Originally Published July 26th 2010.

On February 25th 2009 the Fed released details of how US banking organizations were to be assessed to ensure that they had sufficient capital to perform on an ongoing basis. The S&P 500 closed that day on 764.9 and, reached a further inter-day low of 666.79 on March 6th 2009. Since then, the S&P 500 had reversed direction, to reach a high of 1219.8 on April 26th 2010.

However by July 1st, the S&P 500 had fallen-back to it’s year to date low of 1010.91. On July 14th the FOMC released minutes of their June meet that included the phrase “the economic outlook had softened somewhat” and on July 21st Bernanke released his “economic outlook remains unusually uncertain” testimony. Could these pronouncements be as significant in allowing a bottom to form as the Fed’s stress test announcement?

Bernanke served as a member of the Fed Board from 2002 and became Chairman on February 1st 2006. He will always be fondly remembered for his November 2002 speech that included both the terms “printing press” and “helicopter drop” in a discussion on how to prevent deflation. In his role of Chairman, he tried to prevent the financial market crisis with upbeat economic assessments, to no avail. He now appears to have learnt that a candid assessment, allows markets to respond to the expected monetary policy changes quicker.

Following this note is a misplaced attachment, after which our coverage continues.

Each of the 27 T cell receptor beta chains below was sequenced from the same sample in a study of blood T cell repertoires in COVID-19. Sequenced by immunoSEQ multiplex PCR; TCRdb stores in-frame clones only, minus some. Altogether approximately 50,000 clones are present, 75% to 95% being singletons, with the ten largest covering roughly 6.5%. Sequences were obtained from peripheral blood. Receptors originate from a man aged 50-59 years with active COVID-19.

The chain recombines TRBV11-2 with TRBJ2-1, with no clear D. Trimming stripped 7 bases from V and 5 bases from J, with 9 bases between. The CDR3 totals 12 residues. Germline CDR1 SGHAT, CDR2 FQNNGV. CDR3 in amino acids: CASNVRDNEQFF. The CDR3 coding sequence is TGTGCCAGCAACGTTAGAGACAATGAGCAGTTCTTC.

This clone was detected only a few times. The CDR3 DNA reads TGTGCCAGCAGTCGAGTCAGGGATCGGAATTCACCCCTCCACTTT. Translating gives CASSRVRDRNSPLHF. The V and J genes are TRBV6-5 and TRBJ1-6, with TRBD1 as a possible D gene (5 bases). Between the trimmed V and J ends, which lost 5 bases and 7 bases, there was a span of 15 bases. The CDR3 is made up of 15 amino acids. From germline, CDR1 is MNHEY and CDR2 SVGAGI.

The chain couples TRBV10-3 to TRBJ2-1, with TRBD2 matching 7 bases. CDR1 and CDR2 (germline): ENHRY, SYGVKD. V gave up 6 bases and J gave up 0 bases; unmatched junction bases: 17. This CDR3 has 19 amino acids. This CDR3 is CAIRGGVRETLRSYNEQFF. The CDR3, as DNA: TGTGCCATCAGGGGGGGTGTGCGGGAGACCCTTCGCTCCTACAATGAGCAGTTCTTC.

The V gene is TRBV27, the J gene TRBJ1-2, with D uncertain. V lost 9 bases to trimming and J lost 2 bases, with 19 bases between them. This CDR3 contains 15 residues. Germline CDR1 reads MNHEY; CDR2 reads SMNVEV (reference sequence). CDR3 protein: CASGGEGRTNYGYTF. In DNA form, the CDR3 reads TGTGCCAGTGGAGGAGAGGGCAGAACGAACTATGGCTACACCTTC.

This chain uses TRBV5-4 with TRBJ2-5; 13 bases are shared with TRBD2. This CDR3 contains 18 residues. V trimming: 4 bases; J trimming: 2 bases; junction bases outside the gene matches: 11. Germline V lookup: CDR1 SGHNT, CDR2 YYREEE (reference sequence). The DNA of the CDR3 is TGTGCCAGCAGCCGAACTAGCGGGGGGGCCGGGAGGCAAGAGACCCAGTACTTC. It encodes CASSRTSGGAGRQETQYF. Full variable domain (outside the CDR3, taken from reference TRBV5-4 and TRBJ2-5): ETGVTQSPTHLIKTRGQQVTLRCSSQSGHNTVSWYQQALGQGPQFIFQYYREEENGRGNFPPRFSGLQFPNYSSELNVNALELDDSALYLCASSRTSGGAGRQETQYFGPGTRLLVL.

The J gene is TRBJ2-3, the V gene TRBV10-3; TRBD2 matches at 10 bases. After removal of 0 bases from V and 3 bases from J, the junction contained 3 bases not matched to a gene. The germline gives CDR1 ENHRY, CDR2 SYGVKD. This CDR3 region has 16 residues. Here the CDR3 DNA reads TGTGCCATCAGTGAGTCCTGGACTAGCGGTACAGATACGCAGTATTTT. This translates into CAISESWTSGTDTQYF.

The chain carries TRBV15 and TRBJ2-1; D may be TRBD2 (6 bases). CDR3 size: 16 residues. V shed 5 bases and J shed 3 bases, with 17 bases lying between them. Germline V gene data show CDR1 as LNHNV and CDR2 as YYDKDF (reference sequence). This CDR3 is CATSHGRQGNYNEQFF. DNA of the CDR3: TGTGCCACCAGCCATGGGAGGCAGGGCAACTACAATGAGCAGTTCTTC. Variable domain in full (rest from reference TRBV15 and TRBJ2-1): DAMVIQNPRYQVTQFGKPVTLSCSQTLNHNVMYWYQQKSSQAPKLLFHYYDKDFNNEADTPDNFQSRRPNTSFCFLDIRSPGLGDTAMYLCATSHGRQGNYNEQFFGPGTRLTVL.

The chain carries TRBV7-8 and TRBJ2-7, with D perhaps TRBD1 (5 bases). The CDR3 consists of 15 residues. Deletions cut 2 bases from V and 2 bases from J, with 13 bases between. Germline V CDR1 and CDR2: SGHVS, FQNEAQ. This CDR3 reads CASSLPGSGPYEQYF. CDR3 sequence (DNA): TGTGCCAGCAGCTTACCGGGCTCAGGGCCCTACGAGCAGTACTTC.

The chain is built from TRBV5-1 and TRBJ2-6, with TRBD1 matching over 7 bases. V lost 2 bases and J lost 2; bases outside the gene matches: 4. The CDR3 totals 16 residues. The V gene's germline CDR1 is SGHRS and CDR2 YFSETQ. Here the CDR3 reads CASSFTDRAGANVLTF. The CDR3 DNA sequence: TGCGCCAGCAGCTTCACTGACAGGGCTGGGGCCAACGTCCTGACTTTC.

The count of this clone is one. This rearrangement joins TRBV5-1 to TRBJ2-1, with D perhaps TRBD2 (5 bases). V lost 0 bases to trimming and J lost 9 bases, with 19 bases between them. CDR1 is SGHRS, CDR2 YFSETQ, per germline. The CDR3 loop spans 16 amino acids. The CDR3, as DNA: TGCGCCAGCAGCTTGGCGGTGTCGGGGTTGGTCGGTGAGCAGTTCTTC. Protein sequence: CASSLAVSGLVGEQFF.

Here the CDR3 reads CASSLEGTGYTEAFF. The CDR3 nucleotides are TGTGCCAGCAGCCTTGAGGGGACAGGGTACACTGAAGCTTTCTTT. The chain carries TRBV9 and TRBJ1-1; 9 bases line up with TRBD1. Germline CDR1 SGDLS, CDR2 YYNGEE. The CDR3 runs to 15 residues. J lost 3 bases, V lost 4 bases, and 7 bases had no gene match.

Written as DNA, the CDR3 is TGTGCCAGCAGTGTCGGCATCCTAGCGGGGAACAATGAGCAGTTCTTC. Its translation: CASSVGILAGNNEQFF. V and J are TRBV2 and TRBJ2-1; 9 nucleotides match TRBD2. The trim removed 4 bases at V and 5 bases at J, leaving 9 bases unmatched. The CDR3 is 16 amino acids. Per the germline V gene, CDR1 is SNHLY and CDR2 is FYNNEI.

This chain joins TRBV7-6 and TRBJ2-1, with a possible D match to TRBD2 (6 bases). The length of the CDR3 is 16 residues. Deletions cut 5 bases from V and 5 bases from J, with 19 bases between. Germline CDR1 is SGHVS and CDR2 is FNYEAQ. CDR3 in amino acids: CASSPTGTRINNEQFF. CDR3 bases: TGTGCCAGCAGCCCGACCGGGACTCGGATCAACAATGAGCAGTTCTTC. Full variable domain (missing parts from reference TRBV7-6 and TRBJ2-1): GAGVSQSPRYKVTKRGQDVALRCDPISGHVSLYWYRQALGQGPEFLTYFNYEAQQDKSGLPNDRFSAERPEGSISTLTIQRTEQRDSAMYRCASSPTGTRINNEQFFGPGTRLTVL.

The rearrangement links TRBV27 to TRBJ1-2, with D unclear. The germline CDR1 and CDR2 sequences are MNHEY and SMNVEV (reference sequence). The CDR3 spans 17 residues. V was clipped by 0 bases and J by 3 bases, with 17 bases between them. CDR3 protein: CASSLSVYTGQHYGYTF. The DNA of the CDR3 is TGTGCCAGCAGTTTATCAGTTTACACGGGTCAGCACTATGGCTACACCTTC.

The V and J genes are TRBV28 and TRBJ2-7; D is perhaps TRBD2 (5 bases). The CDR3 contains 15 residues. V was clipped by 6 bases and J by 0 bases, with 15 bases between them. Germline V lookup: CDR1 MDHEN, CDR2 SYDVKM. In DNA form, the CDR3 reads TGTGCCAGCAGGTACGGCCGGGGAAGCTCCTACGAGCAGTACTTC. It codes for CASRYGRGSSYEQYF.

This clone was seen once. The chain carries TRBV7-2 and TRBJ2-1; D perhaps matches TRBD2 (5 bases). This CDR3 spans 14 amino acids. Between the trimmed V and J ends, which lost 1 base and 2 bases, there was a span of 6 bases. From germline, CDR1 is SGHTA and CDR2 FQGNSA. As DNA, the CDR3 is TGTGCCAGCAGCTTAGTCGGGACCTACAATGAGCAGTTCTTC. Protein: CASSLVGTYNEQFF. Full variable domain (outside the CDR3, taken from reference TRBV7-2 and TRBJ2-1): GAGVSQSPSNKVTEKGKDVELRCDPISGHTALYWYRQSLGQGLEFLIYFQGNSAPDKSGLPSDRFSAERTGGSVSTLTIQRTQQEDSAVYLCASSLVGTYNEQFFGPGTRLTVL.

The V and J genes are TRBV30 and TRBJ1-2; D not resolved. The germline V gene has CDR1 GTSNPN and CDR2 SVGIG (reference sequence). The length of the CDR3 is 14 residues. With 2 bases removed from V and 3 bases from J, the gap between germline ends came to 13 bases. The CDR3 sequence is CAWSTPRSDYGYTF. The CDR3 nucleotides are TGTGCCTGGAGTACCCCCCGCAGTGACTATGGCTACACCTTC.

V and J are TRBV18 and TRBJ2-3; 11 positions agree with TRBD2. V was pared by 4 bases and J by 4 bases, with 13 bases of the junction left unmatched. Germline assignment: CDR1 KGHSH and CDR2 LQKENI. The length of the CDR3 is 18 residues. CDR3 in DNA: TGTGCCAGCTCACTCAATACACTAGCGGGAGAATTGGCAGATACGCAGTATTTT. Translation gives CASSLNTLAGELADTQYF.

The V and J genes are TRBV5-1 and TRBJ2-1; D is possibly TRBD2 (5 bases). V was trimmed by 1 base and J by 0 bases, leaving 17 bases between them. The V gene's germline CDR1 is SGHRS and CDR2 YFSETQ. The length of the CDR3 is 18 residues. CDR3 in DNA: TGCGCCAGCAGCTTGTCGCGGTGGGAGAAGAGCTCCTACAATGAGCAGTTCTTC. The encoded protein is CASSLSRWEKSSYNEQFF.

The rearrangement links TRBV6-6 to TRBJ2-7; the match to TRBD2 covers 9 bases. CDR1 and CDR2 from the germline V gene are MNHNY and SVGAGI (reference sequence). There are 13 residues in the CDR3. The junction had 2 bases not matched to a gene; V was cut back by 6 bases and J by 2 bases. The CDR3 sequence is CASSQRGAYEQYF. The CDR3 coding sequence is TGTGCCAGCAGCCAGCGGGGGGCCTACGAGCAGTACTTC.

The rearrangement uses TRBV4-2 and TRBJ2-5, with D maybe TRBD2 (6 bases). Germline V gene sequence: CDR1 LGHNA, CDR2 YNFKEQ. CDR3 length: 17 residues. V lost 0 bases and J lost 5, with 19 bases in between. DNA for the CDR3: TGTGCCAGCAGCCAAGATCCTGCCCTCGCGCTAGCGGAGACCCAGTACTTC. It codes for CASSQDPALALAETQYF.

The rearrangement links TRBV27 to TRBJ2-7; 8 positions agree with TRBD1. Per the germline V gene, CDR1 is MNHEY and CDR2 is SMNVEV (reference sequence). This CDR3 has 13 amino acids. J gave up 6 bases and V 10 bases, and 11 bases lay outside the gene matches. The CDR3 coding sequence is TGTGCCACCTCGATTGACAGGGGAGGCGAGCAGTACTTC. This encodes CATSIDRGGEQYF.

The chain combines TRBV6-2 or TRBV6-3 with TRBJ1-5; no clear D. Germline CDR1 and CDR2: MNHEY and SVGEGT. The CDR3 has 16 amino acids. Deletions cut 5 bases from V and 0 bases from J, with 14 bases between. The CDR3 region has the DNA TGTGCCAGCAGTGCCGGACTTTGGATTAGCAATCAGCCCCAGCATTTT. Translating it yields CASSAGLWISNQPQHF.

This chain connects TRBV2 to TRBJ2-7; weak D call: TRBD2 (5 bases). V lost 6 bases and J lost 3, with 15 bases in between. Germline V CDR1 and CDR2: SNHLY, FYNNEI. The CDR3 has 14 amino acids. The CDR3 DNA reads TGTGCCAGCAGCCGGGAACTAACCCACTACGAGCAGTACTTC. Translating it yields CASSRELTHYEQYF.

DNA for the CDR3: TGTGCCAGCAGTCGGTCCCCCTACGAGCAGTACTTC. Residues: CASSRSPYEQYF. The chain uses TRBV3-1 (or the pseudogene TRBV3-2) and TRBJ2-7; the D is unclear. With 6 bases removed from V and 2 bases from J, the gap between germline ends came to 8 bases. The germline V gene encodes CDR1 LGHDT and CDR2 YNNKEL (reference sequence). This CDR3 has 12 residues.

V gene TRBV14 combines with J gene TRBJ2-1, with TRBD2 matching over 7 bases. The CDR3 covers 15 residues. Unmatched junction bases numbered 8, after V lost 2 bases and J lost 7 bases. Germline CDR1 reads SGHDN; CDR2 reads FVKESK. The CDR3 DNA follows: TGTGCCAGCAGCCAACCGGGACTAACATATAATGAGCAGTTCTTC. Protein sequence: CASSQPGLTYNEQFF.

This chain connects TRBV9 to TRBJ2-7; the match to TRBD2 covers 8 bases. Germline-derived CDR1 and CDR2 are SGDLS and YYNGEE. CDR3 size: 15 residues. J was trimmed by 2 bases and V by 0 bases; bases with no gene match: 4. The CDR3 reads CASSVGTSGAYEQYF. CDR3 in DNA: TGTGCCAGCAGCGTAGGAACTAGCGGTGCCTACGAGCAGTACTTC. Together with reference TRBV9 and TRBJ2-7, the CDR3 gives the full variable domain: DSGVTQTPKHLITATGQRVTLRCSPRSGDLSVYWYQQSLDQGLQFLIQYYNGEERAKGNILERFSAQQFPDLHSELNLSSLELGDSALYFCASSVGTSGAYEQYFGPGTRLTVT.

He was certainly complicit in the bubble’s that formed, leading to the financial crisis. He’s certainly THE MAN who knows the necessary policy responses to that financial crisis. Now his communication to market participants has improved. And, in his January 3rd 2010 speech he has even accepted that, monetary (secondarily to regulatory) policy should be used to prevent damaging asset price bubbles. A well rounded Central Banker appears to have developed.

CME 30-day Fed Fund Futures are now indicating that, the FOMC may increase the federal funds rate (from their sub 0.25%) to 0.50% only in Sept 2011. This still gives the S&P 500 plenty of time to recover, till it will have to start discounting the interest rate rise.

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